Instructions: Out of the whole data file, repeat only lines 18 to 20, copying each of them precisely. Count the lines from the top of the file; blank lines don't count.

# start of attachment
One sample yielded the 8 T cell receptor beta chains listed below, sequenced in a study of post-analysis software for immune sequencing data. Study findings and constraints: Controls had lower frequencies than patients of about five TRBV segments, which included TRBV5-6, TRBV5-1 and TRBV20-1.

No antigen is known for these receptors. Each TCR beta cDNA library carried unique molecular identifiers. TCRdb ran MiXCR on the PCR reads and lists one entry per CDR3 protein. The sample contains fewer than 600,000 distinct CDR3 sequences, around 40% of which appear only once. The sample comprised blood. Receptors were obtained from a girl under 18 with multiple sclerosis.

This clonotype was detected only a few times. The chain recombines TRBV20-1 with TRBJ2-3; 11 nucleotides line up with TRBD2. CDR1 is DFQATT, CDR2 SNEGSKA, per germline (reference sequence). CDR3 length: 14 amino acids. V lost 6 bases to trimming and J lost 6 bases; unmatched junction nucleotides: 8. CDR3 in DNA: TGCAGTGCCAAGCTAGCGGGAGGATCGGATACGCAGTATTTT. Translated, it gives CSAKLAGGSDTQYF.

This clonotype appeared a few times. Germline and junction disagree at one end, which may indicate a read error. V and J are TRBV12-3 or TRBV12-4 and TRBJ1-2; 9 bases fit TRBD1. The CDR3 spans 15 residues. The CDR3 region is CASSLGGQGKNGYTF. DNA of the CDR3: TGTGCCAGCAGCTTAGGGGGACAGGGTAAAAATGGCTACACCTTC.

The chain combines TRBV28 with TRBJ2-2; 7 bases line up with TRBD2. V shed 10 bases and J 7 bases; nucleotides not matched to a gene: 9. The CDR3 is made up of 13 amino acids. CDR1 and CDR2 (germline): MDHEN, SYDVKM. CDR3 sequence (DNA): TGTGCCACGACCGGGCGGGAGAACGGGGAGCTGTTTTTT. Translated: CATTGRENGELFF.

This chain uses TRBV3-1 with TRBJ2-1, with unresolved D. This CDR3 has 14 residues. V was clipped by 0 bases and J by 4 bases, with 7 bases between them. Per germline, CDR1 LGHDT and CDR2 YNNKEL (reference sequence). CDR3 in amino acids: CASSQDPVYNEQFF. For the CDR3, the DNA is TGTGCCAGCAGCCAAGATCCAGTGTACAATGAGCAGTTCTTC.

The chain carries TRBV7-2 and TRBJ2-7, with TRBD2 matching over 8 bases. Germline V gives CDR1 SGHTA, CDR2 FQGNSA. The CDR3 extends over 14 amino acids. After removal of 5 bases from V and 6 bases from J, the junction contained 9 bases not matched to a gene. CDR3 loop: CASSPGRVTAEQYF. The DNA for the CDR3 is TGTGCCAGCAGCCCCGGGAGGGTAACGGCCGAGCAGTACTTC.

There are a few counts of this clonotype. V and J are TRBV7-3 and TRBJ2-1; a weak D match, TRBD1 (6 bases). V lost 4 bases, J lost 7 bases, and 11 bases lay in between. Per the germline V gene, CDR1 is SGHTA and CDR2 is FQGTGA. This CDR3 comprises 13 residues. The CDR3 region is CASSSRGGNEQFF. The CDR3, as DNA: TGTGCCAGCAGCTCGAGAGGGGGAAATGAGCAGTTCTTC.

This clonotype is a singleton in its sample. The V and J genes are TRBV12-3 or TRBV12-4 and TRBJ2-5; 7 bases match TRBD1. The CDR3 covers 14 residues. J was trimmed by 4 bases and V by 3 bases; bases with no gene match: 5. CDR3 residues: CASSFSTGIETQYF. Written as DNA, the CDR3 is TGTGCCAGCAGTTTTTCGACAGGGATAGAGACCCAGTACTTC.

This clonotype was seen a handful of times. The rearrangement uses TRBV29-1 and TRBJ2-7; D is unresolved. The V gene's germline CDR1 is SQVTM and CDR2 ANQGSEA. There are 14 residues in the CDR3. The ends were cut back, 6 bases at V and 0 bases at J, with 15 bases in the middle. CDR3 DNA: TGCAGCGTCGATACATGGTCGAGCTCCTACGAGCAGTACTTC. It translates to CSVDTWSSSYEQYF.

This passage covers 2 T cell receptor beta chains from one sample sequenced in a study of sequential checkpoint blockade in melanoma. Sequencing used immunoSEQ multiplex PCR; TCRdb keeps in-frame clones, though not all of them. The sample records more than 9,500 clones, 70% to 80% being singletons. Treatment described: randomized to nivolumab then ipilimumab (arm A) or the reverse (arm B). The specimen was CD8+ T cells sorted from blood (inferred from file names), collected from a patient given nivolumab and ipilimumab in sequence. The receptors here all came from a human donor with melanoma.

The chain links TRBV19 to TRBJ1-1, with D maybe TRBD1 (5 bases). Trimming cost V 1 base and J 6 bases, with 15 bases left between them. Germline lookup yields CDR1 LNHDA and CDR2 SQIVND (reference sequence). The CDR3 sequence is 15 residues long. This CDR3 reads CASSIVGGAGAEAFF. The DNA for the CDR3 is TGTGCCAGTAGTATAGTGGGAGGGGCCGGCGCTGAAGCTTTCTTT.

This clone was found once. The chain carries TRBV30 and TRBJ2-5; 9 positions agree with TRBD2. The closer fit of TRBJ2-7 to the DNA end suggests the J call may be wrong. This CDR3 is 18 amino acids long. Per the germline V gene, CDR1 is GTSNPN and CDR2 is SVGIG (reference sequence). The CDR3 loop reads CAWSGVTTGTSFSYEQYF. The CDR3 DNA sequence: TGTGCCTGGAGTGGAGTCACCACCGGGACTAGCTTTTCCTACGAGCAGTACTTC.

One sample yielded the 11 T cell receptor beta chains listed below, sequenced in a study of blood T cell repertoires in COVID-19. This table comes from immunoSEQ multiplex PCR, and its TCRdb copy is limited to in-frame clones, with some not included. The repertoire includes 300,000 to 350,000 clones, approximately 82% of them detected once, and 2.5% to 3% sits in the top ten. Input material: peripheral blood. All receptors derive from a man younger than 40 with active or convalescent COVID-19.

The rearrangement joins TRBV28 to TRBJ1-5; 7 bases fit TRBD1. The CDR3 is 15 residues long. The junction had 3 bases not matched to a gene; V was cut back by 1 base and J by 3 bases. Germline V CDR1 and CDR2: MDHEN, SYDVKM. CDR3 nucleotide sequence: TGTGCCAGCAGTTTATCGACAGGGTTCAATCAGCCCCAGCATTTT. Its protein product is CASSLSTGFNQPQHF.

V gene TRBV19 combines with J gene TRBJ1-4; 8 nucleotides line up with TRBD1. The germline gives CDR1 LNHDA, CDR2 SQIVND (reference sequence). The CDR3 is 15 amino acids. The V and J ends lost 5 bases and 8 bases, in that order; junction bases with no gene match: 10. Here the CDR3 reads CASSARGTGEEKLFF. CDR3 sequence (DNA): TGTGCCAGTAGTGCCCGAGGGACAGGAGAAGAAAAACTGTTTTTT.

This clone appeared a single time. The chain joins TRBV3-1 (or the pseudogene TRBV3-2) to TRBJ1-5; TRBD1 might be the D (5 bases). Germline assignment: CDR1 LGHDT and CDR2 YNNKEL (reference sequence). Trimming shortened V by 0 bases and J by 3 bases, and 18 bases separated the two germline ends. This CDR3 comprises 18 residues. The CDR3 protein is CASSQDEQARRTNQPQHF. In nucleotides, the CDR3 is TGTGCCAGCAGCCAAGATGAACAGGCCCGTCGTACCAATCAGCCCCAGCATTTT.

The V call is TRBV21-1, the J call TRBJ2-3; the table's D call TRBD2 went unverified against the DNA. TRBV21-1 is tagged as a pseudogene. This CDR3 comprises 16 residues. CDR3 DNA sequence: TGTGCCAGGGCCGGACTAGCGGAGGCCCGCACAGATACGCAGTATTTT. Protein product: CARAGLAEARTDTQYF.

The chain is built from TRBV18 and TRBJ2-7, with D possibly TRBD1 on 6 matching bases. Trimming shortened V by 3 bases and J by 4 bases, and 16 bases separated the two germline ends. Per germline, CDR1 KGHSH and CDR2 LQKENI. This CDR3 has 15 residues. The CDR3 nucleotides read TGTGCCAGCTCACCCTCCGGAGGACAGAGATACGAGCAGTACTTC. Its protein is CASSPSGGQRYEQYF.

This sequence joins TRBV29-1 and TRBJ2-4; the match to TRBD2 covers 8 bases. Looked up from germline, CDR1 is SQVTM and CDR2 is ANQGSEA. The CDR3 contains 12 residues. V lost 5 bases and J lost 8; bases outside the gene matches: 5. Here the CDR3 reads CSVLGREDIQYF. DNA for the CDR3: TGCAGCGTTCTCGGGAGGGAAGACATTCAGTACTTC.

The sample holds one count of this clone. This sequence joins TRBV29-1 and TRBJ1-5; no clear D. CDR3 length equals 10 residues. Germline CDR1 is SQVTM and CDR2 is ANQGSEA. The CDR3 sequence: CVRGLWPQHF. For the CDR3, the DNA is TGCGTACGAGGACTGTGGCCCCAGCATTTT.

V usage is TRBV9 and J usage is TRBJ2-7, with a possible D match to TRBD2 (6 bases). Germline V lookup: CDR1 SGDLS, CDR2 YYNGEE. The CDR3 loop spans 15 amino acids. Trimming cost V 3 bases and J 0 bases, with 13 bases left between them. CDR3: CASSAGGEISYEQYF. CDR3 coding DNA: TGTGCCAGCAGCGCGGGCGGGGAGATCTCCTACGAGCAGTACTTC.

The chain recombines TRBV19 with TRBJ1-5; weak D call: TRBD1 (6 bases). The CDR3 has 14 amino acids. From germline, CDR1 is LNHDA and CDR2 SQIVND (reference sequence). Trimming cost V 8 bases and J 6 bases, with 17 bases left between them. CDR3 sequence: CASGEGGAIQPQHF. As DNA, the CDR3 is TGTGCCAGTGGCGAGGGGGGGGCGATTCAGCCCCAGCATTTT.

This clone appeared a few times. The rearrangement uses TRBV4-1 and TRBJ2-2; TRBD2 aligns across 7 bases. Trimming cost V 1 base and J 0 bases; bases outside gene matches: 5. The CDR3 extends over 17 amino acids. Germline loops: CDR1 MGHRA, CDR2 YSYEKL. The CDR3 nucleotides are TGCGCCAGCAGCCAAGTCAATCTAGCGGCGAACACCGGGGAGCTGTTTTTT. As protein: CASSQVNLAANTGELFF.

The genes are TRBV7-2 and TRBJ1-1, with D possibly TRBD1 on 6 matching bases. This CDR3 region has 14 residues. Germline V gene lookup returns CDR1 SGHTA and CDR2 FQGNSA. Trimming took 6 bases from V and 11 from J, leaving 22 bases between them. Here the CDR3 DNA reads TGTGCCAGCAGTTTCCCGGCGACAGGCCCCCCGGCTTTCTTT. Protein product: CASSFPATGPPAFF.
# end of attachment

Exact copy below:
The V call is TRBV21-1, the J call TRBJ2-3; the table's D call TRBD2 went unverified against the DNA. TRBV21-1 is tagged as a pseudogene. This CDR3 comprises 16 residues. CDR3 DNA sequence: TGTGCCAGGGCCGGACTAGCGGAGGCCCGCACAGATACGCAGTATTTT. Protein product: CARAGLAEARTDTQYF.

The chain is built from TRBV18 and TRBJ2-7, with D possibly TRBD1 on 6 matching bases. Trimming shortened V by 3 bases and J by 4 bases, and 16 bases separated the two germline ends. Per germline, CDR1 KGHSH and CDR2 LQKENI. This CDR3 has 15 residues. The CDR3 nucleotides read TGTGCCAGCTCACCCTCCGGAGGACAGAGATACGAGCAGTACTTC. Its protein is CASSPSGGQRYEQYF.

This sequence joins TRBV29-1 and TRBJ2-4; the match to TRBD2 covers 8 bases. Looked up from germline, CDR1 is SQVTM and CDR2 is ANQGSEA. The CDR3 contains 12 residues. V lost 5 bases and J lost 8; bases outside the gene matches: 5. Here the CDR3 reads CSVLGREDIQYF. DNA for the CDR3: TGCAGCGTTCTCGGGAGGGAAGACATTCAGTACTTC.